Somerset

Bishops Lydeard volunteers frustrated by library takeover delays

Left to right: John Smeaton, Tony Moore, Barbara Shaw and Annie Smith
Image caption Volunteers at Bishops Lydeard were set to take over services on 1 October but their plans are 'on hold'

Campaigners fighting the closure of the Bishops Lydeard library in Somerset were closely watching the High Court's ruling in favour of Brent Council's proposal to close half of its libraries.

But unlike the campaigners in Brent, who were fighting to keep the libraries under council control, the Bishops Lydeard volunteers have already accepted a similar proposal by Somerset County Council will go ahead.

As a result, they have put together plans to run the library themselves but have been frustrated by legal challenges from groups trying to stop the move in other areas.

Somerset County Council wants to withdraw funding for 11 libraries, including Bishops Lydeard's.

John Smeaton, from the group which wants to run the library, said the ruling was "exactly what he had been expecting".

Bishops Lydeard library has occupied a 30 sq m room in an old building in the middle of the village for more than 40 years.

When it was decided the library would be run as a community library, from 1 October, more than 130 volunteers signed up to help run it.

The library building, currently being leased to the council, was offered to the volunteers rent-free for two years.

Plans on hold

And more than 50 boxes of "good quality" books were donated to stock the library's shelves.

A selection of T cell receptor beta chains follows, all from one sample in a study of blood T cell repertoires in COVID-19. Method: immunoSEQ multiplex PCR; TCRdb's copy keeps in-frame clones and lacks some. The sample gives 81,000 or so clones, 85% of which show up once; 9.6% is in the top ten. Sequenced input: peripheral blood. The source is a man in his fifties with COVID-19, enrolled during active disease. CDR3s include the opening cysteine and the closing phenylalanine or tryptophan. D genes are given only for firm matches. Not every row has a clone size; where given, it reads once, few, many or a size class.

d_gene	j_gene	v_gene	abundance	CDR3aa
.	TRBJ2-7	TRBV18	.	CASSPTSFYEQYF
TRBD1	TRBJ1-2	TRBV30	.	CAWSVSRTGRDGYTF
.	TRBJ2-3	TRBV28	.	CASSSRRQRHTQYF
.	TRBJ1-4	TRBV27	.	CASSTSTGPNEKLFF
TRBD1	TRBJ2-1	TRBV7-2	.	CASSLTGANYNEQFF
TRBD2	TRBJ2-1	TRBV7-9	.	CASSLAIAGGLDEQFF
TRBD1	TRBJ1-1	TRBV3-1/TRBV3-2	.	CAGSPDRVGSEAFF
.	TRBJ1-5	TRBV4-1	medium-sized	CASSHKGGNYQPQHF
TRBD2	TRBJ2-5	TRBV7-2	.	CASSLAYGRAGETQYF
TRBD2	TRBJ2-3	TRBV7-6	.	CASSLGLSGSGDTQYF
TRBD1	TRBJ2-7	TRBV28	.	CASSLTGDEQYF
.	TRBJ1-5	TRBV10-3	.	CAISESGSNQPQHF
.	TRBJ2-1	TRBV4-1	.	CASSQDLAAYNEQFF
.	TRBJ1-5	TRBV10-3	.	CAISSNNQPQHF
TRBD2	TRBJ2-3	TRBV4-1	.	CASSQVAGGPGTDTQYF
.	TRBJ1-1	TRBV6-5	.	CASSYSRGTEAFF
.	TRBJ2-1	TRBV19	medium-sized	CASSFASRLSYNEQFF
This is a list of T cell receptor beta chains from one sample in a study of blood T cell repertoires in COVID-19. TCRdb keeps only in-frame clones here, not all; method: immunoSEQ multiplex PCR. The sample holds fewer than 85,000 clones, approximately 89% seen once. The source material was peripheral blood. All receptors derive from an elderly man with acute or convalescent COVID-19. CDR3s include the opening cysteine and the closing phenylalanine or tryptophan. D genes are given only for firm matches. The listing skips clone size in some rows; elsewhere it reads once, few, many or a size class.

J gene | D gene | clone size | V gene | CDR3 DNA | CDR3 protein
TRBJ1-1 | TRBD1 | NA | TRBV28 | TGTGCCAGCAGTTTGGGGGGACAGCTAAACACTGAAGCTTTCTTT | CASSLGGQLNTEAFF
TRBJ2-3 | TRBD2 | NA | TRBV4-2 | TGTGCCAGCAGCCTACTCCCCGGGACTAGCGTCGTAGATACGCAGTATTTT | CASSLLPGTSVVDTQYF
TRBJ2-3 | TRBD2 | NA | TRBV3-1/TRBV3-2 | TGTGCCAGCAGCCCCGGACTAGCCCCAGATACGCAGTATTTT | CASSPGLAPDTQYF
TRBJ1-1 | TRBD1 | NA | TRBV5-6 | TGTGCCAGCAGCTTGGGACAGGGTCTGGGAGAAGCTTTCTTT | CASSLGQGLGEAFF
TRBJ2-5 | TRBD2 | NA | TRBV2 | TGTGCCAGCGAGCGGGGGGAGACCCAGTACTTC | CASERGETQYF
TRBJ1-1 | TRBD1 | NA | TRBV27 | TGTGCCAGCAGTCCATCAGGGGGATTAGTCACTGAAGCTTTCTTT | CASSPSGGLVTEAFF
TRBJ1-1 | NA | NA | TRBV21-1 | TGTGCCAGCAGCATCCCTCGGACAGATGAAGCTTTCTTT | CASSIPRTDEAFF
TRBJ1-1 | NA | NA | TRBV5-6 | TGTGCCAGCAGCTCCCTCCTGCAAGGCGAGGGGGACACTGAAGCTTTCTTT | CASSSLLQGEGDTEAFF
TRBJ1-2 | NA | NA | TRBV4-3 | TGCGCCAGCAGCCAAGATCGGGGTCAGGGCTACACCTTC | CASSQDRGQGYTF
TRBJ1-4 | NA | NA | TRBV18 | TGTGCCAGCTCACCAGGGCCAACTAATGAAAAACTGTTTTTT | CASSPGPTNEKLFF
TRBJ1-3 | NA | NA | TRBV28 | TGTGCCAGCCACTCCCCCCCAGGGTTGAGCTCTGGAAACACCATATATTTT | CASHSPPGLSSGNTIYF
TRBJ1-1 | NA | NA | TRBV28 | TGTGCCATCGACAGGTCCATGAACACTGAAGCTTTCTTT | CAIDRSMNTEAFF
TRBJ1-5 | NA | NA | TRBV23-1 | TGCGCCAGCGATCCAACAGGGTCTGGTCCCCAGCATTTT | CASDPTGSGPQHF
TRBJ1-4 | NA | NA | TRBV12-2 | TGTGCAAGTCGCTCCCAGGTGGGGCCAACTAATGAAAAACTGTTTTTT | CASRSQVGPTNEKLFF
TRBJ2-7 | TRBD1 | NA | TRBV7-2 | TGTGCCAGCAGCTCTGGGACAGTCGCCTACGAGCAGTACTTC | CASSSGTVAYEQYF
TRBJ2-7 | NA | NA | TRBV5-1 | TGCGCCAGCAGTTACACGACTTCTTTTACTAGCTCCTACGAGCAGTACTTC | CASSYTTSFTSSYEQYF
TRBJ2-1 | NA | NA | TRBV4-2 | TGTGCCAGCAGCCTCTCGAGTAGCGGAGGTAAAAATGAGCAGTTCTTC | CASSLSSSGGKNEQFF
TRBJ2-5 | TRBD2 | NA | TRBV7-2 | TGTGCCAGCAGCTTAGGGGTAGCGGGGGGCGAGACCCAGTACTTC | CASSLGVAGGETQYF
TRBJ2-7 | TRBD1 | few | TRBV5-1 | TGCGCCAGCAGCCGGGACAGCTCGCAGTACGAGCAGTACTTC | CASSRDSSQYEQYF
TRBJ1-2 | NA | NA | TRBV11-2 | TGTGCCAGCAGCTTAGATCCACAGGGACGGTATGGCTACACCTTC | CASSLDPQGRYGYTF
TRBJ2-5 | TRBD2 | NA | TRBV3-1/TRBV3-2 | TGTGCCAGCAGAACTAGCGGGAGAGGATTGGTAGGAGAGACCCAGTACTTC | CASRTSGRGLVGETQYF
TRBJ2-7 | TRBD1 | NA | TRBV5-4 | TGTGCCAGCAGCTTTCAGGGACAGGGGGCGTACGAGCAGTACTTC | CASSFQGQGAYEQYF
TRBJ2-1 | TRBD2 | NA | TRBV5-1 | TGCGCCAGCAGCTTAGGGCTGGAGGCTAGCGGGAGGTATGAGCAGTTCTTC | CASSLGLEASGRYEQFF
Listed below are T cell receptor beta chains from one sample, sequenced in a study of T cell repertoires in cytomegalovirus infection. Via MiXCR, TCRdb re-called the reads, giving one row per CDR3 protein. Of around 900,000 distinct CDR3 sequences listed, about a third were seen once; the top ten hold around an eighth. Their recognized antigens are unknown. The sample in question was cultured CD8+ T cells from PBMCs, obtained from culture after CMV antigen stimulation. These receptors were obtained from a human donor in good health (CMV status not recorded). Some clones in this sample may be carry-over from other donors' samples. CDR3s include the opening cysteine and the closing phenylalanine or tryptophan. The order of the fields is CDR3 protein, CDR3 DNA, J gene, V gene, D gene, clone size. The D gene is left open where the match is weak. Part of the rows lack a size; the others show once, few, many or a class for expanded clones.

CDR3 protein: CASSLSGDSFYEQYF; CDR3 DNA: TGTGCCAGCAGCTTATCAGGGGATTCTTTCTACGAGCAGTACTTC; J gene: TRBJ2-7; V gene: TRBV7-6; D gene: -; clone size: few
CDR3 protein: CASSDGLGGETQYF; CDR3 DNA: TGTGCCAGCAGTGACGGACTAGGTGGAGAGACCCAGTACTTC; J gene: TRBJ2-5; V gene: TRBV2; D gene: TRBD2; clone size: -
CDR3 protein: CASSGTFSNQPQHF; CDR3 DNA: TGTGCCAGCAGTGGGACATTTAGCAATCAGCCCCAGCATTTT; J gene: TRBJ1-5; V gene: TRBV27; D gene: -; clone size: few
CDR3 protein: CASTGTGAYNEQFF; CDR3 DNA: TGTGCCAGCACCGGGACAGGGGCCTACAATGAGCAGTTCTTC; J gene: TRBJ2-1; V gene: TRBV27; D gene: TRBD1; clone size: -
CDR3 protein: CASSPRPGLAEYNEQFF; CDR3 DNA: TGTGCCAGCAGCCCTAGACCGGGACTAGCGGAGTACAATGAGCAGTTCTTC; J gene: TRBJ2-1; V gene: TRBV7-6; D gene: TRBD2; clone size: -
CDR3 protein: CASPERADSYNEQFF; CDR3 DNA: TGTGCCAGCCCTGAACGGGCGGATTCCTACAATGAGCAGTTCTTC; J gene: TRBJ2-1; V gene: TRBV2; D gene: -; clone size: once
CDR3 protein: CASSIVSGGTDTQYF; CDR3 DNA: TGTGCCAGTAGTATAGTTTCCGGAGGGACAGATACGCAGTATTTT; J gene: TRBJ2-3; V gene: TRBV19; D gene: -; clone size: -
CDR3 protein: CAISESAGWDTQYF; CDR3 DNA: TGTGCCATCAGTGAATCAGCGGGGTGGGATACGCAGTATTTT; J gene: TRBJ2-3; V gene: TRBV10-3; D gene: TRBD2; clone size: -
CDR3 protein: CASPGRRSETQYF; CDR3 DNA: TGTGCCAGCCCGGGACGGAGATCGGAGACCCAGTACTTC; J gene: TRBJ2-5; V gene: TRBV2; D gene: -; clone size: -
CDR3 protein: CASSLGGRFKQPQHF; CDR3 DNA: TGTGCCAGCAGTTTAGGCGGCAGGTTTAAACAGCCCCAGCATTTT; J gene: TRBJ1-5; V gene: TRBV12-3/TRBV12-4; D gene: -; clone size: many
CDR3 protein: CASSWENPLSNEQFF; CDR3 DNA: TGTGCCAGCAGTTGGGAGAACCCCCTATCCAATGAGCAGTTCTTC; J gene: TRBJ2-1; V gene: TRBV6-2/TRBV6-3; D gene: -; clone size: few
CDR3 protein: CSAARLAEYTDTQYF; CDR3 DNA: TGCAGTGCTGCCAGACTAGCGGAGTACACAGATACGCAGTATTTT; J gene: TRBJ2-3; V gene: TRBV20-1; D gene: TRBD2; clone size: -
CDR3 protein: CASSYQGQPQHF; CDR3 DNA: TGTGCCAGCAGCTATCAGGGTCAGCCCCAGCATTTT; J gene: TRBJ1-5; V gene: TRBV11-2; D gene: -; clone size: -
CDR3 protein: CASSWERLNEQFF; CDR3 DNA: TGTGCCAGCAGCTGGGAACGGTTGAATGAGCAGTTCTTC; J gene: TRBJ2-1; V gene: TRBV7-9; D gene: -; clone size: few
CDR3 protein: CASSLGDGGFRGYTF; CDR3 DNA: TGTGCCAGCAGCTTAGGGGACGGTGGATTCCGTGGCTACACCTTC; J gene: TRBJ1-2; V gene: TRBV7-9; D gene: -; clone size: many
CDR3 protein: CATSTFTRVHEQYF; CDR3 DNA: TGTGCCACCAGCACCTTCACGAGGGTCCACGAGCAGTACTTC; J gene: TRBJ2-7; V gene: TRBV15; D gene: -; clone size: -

But plans to pay for and run their own library service had to be "put on hold" pending the outcome of a judicial review.

Mr Smeaton, who is chairman of the library steering group, said it had "caused a lot of problems".

He said: "We were all ready to get stuck in and take on the library on 1 October but now it looks like we'll be hanging around until next April.

"And we're worried volunteers will have lost some of their enthusiasm by then."

The library was due to be run entirely by volunteers, with fundraising to pay for utility bills and new books.

And, according to Mr Smeaton, the council had agreed to leave "virtually everything" except "the Somerset County Council sign and a computer".

"The county council said it currently costs £22,000 a year to fund the library but we reckon we can do it for £6,000," he said.

"We're thinking of setting up a membership scheme and charging people about £3 per year - but we haven't worked out the details yet.

"And we aren't signing up to the library service which is actually quite an expensive process - we've decided to do everything ourselves."

'Glorified book shop'

But Peter Murphy, the chairman of Watchet Library Friends, said opting out of a library service that offers access to inter-library loans and books transfers is "not a proper library".

"It will be nothing more than a glorified book shop," he said.

"It's better than nothing but it's not a proper library. You won't be able to borrow from across the service or borrow any book from any library in the country."

Campaigners for Watchet library, and a number of libraries across Somerset and Gloucestershire, managed to obtain an injunction stopping all closures ahead of a judicial review held at the end of September in Birmingham.

"We decided it was not acceptable what the council was doing and we decided we were going to challenge it," said Mr Murphy.

"Over 50 organisations and individuals donated toward the £9,000 costs to fund our legal battle.

"But having a purely volunteer run library is not an option - it would be a library only in name."

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